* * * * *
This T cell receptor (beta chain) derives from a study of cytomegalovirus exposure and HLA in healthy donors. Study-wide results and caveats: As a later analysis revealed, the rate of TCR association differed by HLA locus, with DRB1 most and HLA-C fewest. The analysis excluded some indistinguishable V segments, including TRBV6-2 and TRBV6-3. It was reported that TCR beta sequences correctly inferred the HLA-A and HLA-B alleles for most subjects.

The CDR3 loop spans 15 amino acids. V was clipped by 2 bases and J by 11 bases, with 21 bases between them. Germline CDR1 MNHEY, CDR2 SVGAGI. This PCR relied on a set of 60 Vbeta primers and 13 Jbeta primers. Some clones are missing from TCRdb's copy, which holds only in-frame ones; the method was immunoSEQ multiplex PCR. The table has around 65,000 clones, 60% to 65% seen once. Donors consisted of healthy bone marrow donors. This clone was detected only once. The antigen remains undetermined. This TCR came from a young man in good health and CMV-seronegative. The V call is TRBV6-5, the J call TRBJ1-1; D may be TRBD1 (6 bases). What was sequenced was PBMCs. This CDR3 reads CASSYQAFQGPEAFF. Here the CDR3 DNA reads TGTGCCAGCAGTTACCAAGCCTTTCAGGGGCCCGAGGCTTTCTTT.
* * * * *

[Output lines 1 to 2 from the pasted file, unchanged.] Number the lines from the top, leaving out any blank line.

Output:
This T cell receptor (beta chain) derives from a study of cytomegalovirus exposure and HLA in healthy donors. Study-wide results and caveats: As a later analysis revealed, the rate of TCR association differed by HLA locus, with DRB1 most and HLA-C fewest. The analysis excluded some indistinguishable V segments, including TRBV6-2 and TRBV6-3. It was reported that TCR beta sequences correctly inferred the HLA-A and HLA-B alleles for most subjects.

The CDR3 loop spans 15 amino acids. V was clipped by 2 bases and J by 11 bases, with 21 bases between them. Germline CDR1 MNHEY, CDR2 SVGAGI. This PCR relied on a set of 60 Vbeta primers and 13 Jbeta primers. Some clones are missing from TCRdb's copy, which holds only in-frame ones; the method was immunoSEQ multiplex PCR. The table has around 65,000 clones, 60% to 65% seen once. Donors consisted of healthy bone marrow donors. This clone was detected only once. The antigen remains undetermined. This TCR came from a young man in good health and CMV-seronegative. The V call is TRBV6-5, the J call TRBJ1-1; D may be TRBD1 (6 bases). What was sequenced was PBMCs. This CDR3 reads CASSYQAFQGPEAFF. Here the CDR3 DNA reads TGTGCCAGCAGTTACCAAGCCTTTCAGGGGCCCGAGGCTTTCTTT.